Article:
Here’s a documentary about the extraordinary achievement of high-wire artist Phillipe Petit in 1974.
Directed by James Marsh and launched in 2008, Man on Wire wowed with a heist-like sense of mischief, whilst highlighting a grand goal the likes of which only a madman could envisage.
The Man on Wire Documentary
Yes, then, this documentary could only ever take on a more terrible sense of poignancy after the September 11th attacks in 2001.
And that weight of history hangs over Petit’s original achievement, with Man on Wire bringing the buildings back—albeit for 94 minutes only.
As you can see from the pictures and trailer, Petit performed a high-wire act between the World Trade Centers. That was 1,350ft off the ground.
More recently documentaries, such as Free Solo (2019), have explored similar death-defying achievements.
Man on Wire is quite a different film. After exploring Petit’s upbringing, it informs us of his manic desire to tightrope walk between World Trade Centre towers.
They were completed in 1969. After he saw them in the French media, he became obsessed with walking between the two. A moment of mad genius, for sure.
But most people would leave such an idea as that. However, Petit just isn’t that sort of person.
And so a major section of the film deals with the planning and preparations for the event. Followed by the (very illegal) climb up the Trade Center whilst evading security guards.
This is almost as dramatic as the walk, with Petit and his accomplices hiding from flashlight wielding security guards at every turn.
After successfully making it to the top, Petit completed the walk on August 7th, 1974.
There isn’t video footage of the event, but his accomplices took several photographs.
For ordinary people like us lot reading this, you’d think Petit probably spent around five minutes out there before calling it a day.
Well, no, he was out there for a bloody hour. At one point he even lay down on the wire.
In the immediate aftermath, the documentary follows the media circus his stunt generated. Although he was arrested straight away, he was released without charge not long after.
And you watch all of this feeling pretty incredulous. How on earth was something like that even possible? Such a level of balance is beyond belief.
Man on Wire is pretty riveting as a result and deserving of its acclaim.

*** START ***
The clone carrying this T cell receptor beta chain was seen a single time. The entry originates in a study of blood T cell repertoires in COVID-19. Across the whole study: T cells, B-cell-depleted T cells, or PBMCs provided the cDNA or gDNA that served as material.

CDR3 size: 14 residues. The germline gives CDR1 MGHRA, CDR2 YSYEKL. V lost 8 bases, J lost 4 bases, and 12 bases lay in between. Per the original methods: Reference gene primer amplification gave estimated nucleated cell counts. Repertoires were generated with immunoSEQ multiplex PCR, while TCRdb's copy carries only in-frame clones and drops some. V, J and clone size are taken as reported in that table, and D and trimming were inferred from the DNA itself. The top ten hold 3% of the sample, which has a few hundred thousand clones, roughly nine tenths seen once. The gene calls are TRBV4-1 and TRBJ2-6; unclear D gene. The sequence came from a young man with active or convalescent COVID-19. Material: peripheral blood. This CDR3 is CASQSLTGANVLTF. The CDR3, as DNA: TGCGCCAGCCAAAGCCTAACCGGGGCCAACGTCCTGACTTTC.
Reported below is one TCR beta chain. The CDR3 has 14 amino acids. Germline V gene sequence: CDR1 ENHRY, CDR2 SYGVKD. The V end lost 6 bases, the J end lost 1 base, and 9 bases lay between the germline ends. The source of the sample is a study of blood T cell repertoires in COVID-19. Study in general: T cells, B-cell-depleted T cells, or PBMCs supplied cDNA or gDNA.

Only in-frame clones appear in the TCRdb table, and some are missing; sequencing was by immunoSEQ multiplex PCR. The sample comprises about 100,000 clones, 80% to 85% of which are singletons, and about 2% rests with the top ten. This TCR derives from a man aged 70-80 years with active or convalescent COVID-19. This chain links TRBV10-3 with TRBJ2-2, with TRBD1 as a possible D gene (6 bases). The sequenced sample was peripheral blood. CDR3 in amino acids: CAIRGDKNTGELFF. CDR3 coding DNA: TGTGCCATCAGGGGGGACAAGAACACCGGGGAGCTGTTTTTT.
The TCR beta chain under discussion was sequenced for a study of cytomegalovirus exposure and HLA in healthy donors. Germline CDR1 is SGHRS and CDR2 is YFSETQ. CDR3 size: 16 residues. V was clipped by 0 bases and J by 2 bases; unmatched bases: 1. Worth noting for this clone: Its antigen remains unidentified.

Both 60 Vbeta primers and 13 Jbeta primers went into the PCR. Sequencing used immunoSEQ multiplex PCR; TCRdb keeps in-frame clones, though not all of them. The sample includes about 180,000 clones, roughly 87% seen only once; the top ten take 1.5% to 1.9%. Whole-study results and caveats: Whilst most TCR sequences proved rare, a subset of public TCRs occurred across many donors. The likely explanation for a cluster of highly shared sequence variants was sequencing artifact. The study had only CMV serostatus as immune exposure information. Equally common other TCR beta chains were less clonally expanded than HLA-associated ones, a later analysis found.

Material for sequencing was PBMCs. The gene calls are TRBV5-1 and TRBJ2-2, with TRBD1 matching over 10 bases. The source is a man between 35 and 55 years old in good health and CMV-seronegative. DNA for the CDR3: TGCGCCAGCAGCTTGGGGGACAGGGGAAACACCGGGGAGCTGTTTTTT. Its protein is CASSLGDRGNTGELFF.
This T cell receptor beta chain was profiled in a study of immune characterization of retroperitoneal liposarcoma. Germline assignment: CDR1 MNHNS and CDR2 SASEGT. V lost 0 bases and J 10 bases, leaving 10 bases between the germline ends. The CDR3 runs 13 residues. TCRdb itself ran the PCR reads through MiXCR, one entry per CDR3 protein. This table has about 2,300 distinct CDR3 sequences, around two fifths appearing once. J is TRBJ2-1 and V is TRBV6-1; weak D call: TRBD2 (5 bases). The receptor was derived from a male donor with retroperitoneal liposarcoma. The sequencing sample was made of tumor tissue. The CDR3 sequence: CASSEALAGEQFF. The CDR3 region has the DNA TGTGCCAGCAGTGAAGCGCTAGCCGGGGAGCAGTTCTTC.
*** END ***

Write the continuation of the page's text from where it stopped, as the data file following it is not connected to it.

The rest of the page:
The documentary was a huge critical success, winning the Grand Jury Prize at the 2008 Sundance Film Festival.
It also won a BAFTA for Outstanding British Film and an Oscar for Best Documentary.
Commercially, it was a modest hit. Off its $1.9 million budget, it made back $5.3 million worldwide in cinemas. But subsequent awards success earned it a new audience.
About Phillipe Petit (and The Walk)
Petit is 72 now. He was born in Nemours, Seine-et-Marne, and was an avid climber from a young age. He took to a tightrope for the first time aged 16.
As Man on Wire explains, he’s exceptionally skilled across various acrobatics.
He’s a juggler, fencer, carpenter, rock climber, and bullfighter. Despite his skills, he never worked for a circus, instead creating a performance persona in Paris.
Prior to his trip to New York, he’d also performed a walk between the towers of the Notre Dame de Paris in 1971. During this performance, he was seen juggling balls and dancing around. The crowd gathered below applauded him.
After 1974, he made further notable walks. That includes in 1986 for the Niagara River film.
And in 1989, Parisian mayor Jacques Chirac actually invited him to walk from the ground at the Place du Trocadéro up to the second level of the Eiffel Tower.
His last major walk was in 2002, twice in New York and once in Crystal Palace (of London fame).
Petit has also been active as an author (writing eight books).
His story was brought to the public’s attention again in The Walk (2015) starring Joseph Gordon-Levitt and a questionable French accent.
Here’s Hollywood’s take on the wire walk, which is quite heavily Hollywoodised we must say. In almost comical, cliched fashion.
It’s interesting to note the difference between Man on Wire and The Walk for their key scenes.
The Walk plays it out in action fashion, with a helicopter buzzing overhead, an awed crowd below (who can, miraculously, make out exactly what’s going on 1,350ft above), and lots of shouting etc. Plus, there’s an errant seagull.
They might as well have drafted in Big Arnie for a cameo yelling, “Run! Go! Get to the chopper!”
Then you get Man on Wire, which portrays the moment as one of repose and calm. Satie’s Gymnopédie No.1 plays over the top of pictures of the moment, revelling in the achievement as one of tranquility.
Well, it’s up to you to decide which depiction is more deserving.
Either way, Petit has secured his place in history thanks to his creativity, daring, mischievousness, and supernatural sense of balance.